Volunteers sought to identify sharks in Wales
The Welsh coast is home to the basking shark, one of the largest in the world.
Citizen scientists to examine underwater footage.

Sharks Inspiring Action and Research with Communities (SIARC) is recruiting citizen scientists to identify underwater animals around the Welsh coast from the comfort of their own home, BBC News reports.

Using footage captured on underwater cameras, volunteers will identify and log sharks, skates and rays. Captured throughout summer 2022, the footage requires logging in order for scientists to gain a clearer picture of the species diversity.

Critically endangered and protected species were filmed in a conservation area off the Llyn Peninsula, and the footage is now available on the Instant Wild website for anyone to access.

Joanna Barker from the Zoological Society of London explained to BBC News: “We'll have a scientist reviewing all the footage, but the citizen scientists will be the validator.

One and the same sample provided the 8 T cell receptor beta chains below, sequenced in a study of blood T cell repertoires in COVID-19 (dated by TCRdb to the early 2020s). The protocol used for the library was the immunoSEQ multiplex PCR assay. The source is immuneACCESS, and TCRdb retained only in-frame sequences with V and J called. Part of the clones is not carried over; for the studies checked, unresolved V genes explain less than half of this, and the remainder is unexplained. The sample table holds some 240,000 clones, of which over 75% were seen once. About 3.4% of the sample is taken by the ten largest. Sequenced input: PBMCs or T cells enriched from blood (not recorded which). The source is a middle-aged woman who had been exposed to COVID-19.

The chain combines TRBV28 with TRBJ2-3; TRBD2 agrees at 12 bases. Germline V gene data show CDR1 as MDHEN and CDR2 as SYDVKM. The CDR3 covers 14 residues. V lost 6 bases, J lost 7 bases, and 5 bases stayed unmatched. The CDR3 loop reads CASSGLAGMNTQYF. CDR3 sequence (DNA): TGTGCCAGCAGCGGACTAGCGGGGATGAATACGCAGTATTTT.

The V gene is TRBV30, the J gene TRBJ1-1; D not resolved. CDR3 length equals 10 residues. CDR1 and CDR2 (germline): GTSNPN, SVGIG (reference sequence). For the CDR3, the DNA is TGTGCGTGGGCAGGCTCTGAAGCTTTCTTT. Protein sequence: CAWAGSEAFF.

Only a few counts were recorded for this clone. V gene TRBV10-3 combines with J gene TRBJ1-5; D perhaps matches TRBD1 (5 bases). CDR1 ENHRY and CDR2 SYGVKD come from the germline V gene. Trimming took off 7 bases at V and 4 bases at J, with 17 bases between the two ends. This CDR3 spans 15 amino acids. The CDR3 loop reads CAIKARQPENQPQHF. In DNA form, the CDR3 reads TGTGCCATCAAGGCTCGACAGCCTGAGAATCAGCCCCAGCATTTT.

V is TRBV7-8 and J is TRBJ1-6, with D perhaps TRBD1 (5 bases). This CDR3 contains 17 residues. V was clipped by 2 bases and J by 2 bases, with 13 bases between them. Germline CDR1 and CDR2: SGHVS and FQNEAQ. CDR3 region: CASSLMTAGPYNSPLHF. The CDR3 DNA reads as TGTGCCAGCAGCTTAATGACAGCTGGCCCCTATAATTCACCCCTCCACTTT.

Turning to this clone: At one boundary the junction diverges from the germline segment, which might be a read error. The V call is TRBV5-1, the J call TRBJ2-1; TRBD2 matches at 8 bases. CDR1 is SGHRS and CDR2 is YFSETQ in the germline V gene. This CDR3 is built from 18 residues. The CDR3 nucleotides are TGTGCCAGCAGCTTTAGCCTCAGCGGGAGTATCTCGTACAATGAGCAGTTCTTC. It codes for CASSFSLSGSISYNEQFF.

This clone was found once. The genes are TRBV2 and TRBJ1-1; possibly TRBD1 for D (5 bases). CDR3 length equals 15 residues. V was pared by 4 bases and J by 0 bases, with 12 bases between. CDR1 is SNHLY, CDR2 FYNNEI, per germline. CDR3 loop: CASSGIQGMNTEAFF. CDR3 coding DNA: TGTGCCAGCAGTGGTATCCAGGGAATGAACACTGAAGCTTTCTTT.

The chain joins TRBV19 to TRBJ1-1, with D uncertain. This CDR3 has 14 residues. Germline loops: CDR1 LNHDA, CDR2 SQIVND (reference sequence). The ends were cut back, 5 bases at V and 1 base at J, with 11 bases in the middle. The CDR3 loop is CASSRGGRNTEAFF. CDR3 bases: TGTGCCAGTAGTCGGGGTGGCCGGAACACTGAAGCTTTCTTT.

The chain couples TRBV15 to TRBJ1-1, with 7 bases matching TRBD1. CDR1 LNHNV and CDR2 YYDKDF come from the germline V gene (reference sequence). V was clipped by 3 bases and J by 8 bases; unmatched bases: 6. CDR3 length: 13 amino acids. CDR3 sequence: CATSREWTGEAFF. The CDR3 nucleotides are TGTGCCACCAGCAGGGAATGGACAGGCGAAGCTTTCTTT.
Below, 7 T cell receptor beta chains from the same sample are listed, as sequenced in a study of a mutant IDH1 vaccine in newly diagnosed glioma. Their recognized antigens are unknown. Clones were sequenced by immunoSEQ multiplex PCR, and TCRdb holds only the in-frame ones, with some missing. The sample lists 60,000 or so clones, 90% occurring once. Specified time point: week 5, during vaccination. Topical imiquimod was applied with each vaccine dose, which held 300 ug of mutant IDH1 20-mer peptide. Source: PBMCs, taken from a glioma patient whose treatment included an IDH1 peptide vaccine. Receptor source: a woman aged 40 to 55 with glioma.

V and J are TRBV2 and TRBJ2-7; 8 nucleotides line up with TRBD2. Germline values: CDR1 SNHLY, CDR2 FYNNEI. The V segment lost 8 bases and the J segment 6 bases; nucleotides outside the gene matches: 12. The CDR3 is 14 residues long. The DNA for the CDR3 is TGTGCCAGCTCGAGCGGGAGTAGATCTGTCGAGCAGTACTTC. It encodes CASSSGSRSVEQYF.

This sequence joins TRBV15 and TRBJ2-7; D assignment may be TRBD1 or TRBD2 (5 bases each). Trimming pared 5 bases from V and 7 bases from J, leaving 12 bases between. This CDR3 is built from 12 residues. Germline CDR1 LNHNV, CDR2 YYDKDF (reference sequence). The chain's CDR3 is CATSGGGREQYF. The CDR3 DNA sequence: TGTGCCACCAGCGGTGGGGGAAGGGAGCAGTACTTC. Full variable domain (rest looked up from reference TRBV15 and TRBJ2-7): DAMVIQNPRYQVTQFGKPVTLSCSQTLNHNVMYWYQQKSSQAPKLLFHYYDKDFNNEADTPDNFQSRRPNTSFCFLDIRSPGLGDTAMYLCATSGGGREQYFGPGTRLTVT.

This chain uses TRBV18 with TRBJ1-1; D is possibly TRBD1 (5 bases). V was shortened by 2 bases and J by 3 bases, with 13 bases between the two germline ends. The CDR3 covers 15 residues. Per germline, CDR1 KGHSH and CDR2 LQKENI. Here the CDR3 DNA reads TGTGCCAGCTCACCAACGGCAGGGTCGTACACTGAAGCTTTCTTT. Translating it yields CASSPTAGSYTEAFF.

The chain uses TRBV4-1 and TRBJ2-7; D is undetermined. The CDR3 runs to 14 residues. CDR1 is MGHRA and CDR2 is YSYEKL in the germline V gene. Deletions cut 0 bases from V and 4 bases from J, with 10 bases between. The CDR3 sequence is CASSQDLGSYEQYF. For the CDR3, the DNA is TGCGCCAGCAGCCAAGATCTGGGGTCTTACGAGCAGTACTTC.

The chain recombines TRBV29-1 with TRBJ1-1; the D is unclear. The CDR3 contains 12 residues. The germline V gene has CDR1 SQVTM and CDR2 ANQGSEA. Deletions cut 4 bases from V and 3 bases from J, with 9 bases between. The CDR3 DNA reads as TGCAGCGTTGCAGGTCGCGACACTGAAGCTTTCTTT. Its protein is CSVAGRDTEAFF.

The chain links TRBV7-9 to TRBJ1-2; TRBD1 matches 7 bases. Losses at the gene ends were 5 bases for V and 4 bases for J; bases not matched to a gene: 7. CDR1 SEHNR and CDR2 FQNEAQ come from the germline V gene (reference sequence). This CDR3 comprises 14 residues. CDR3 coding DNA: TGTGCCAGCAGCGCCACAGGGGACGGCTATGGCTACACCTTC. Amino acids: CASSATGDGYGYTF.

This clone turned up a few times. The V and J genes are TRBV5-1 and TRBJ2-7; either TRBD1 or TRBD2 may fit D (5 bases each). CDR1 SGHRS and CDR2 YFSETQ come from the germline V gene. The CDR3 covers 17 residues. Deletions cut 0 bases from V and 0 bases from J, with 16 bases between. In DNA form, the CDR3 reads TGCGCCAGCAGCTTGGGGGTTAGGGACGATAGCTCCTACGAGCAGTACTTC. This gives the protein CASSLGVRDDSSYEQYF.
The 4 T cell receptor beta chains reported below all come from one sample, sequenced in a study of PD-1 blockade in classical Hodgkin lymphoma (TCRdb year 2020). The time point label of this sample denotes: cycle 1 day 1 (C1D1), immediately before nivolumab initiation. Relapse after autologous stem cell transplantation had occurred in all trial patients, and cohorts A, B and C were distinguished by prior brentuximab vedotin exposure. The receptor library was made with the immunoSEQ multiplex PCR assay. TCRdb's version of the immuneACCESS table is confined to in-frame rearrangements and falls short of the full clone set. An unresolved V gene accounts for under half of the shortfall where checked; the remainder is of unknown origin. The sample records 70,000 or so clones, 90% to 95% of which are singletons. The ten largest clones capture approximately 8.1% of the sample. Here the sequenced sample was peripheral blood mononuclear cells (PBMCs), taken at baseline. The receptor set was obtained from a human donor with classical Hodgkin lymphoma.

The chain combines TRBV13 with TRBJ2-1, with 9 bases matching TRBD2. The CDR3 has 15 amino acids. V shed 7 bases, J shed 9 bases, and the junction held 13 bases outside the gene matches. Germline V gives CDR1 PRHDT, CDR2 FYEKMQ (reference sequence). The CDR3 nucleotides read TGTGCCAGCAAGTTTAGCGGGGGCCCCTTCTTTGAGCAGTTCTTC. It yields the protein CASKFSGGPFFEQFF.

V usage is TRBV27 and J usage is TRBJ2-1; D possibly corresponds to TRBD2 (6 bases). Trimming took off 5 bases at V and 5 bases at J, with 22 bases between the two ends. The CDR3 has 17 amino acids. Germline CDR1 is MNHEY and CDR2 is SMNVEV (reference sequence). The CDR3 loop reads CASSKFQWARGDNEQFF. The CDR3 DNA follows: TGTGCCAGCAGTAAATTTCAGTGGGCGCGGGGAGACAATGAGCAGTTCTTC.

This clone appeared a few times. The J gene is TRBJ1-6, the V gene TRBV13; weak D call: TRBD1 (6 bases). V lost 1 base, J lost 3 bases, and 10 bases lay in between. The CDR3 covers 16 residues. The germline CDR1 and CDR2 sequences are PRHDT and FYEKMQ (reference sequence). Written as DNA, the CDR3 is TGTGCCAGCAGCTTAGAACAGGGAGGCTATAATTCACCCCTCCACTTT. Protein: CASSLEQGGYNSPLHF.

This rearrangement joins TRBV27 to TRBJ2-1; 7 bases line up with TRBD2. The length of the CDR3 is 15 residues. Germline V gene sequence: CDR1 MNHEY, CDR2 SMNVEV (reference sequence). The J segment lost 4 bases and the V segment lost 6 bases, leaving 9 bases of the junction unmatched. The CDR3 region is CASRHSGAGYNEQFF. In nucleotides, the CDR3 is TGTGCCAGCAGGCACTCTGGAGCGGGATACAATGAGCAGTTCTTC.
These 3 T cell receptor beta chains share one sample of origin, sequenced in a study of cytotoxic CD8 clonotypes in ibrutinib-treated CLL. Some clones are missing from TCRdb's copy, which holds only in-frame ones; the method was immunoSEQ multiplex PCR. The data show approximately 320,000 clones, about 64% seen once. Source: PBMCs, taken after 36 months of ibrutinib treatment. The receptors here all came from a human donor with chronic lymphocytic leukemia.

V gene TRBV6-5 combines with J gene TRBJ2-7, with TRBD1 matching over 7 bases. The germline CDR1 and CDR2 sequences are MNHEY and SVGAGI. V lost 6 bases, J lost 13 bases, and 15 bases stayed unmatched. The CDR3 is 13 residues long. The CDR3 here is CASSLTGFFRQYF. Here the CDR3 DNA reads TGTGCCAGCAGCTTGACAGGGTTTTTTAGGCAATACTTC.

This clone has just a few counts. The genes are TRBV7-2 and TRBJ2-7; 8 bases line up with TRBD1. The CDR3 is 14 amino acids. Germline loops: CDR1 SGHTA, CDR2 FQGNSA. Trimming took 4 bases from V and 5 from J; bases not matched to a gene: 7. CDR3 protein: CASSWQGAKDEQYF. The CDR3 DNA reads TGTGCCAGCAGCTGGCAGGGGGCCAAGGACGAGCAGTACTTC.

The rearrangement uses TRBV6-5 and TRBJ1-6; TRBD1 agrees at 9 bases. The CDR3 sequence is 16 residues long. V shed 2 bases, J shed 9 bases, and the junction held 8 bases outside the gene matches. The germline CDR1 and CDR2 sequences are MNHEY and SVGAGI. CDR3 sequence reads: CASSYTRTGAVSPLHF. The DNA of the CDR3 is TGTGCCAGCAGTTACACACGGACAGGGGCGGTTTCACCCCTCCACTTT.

“We'll be able to compare both the scientist and citizen scientist scores and data and it'll just really improve the scientific data that we get out of this project.”

Matt Thompson, a volunteer for the project, added: “I'd really like to see an angel shark - that's what the project's all about, they're very rare. 

“I'll be very surprised if we do actually see any and I'd be really excited to see a basking shark.

“But there's plenty of other things to keep you interested. Any shark, skate or ray that you see on these cameras is going to be really interesting."